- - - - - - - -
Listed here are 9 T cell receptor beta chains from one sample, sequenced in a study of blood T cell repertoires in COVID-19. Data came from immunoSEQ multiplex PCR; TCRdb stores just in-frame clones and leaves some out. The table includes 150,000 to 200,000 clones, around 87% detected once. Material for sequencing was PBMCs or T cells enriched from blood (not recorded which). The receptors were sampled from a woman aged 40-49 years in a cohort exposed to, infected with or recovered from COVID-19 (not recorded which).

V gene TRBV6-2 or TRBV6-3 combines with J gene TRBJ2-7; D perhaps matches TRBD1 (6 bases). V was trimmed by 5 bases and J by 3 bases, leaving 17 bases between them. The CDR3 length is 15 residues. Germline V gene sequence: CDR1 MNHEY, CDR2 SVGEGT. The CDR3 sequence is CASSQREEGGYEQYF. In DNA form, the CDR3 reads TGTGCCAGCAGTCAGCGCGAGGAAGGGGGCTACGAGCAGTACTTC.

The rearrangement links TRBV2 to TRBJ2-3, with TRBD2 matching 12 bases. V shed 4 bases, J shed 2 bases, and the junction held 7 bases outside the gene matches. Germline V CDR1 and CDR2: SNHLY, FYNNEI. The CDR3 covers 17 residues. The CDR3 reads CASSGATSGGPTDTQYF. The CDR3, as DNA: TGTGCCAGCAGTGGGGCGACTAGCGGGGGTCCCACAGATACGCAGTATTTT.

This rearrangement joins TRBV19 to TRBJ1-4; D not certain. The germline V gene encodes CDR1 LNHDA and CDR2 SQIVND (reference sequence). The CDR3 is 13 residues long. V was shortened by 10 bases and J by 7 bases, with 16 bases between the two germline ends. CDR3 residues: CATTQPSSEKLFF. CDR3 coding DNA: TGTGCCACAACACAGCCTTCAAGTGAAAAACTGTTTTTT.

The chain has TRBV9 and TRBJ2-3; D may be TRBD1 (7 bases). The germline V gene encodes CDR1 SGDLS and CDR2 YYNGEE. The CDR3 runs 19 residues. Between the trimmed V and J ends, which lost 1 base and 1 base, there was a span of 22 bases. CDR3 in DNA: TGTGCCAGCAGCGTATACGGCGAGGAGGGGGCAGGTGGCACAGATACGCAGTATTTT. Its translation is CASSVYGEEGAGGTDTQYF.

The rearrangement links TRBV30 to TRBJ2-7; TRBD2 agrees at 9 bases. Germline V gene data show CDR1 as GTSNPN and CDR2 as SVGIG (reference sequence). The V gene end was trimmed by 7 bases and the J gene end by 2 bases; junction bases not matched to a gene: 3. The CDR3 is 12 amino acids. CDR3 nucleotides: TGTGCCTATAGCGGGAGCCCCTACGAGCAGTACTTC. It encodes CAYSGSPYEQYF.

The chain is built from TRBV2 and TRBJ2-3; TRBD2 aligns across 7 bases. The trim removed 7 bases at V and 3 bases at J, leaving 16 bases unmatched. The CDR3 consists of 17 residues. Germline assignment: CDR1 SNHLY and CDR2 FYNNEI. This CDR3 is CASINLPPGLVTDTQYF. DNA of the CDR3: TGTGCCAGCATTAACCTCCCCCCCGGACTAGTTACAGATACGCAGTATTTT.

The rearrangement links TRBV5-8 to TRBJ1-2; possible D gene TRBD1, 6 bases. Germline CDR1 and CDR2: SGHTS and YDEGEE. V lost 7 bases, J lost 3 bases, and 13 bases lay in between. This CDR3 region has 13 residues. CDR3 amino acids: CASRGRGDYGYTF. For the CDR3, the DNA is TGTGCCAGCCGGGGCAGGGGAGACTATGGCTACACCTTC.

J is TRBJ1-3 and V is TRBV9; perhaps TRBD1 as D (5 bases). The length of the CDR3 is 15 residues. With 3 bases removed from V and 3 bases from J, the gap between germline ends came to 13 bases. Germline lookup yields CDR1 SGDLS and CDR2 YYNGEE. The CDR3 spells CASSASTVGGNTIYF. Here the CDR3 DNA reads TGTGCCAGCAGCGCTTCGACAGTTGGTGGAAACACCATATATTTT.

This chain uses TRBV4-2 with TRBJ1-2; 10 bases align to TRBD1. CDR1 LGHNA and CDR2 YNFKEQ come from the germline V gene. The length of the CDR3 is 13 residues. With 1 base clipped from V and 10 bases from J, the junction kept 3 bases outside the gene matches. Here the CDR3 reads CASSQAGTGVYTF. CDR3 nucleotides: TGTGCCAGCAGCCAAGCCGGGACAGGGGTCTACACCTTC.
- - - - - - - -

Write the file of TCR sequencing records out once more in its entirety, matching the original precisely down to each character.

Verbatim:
Listed here are 9 T cell receptor beta chains from one sample, sequenced in a study of blood T cell repertoires in COVID-19. Data came from immunoSEQ multiplex PCR; TCRdb stores just in-frame clones and leaves some out. The table includes 150,000 to 200,000 clones, around 87% detected once. Material for sequencing was PBMCs or T cells enriched from blood (not recorded which). The receptors were sampled from a woman aged 40-49 years in a cohort exposed to, infected with or recovered from COVID-19 (not recorded which).

V gene TRBV6-2 or TRBV6-3 combines with J gene TRBJ2-7; D perhaps matches TRBD1 (6 bases). V was trimmed by 5 bases and J by 3 bases, leaving 17 bases between them. The CDR3 length is 15 residues. Germline V gene sequence: CDR1 MNHEY, CDR2 SVGEGT. The CDR3 sequence is CASSQREEGGYEQYF. In DNA form, the CDR3 reads TGTGCCAGCAGTCAGCGCGAGGAAGGGGGCTACGAGCAGTACTTC.

The rearrangement links TRBV2 to TRBJ2-3, with TRBD2 matching 12 bases. V shed 4 bases, J shed 2 bases, and the junction held 7 bases outside the gene matches. Germline V CDR1 and CDR2: SNHLY, FYNNEI. The CDR3 covers 17 residues. The CDR3 reads CASSGATSGGPTDTQYF. The CDR3, as DNA: TGTGCCAGCAGTGGGGCGACTAGCGGGGGTCCCACAGATACGCAGTATTTT.

This rearrangement joins TRBV19 to TRBJ1-4; D not certain. The germline V gene encodes CDR1 LNHDA and CDR2 SQIVND (reference sequence). The CDR3 is 13 residues long. V was shortened by 10 bases and J by 7 bases, with 16 bases between the two germline ends. CDR3 residues: CATTQPSSEKLFF. CDR3 coding DNA: TGTGCCACAACACAGCCTTCAAGTGAAAAACTGTTTTTT.

The chain has TRBV9 and TRBJ2-3; D may be TRBD1 (7 bases). The germline V gene encodes CDR1 SGDLS and CDR2 YYNGEE. The CDR3 runs 19 residues. Between the trimmed V and J ends, which lost 1 base and 1 base, there was a span of 22 bases. CDR3 in DNA: TGTGCCAGCAGCGTATACGGCGAGGAGGGGGCAGGTGGCACAGATACGCAGTATTTT. Its translation is CASSVYGEEGAGGTDTQYF.

The rearrangement links TRBV30 to TRBJ2-7; TRBD2 agrees at 9 bases. Germline V gene data show CDR1 as GTSNPN and CDR2 as SVGIG (reference sequence). The V gene end was trimmed by 7 bases and the J gene end by 2 bases; junction bases not matched to a gene: 3. The CDR3 is 12 amino acids. CDR3 nucleotides: TGTGCCTATAGCGGGAGCCCCTACGAGCAGTACTTC. It encodes CAYSGSPYEQYF.

The chain is built from TRBV2 and TRBJ2-3; TRBD2 aligns across 7 bases. The trim removed 7 bases at V and 3 bases at J, leaving 16 bases unmatched. The CDR3 consists of 17 residues. Germline assignment: CDR1 SNHLY and CDR2 FYNNEI. This CDR3 is CASINLPPGLVTDTQYF. DNA of the CDR3: TGTGCCAGCATTAACCTCCCCCCCGGACTAGTTACAGATACGCAGTATTTT.

The rearrangement links TRBV5-8 to TRBJ1-2; possible D gene TRBD1, 6 bases. Germline CDR1 and CDR2: SGHTS and YDEGEE. V lost 7 bases, J lost 3 bases, and 13 bases lay in between. This CDR3 region has 13 residues. CDR3 amino acids: CASRGRGDYGYTF. For the CDR3, the DNA is TGTGCCAGCCGGGGCAGGGGAGACTATGGCTACACCTTC.

J is TRBJ1-3 and V is TRBV9; perhaps TRBD1 as D (5 bases). The length of the CDR3 is 15 residues. With 3 bases removed from V and 3 bases from J, the gap between germline ends came to 13 bases. Germline lookup yields CDR1 SGDLS and CDR2 YYNGEE. The CDR3 spells CASSASTVGGNTIYF. Here the CDR3 DNA reads TGTGCCAGCAGCGCTTCGACAGTTGGTGGAAACACCATATATTTT.

This chain uses TRBV4-2 with TRBJ1-2; 10 bases align to TRBD1. CDR1 LGHNA and CDR2 YNFKEQ come from the germline V gene. The length of the CDR3 is 13 residues. With 1 base clipped from V and 10 bases from J, the junction kept 3 bases outside the gene matches. Here the CDR3 reads CASSQAGTGVYTF. CDR3 nucleotides: TGTGCCAGCAGCCAAGCCGGGACAGGGGTCTACACCTTC.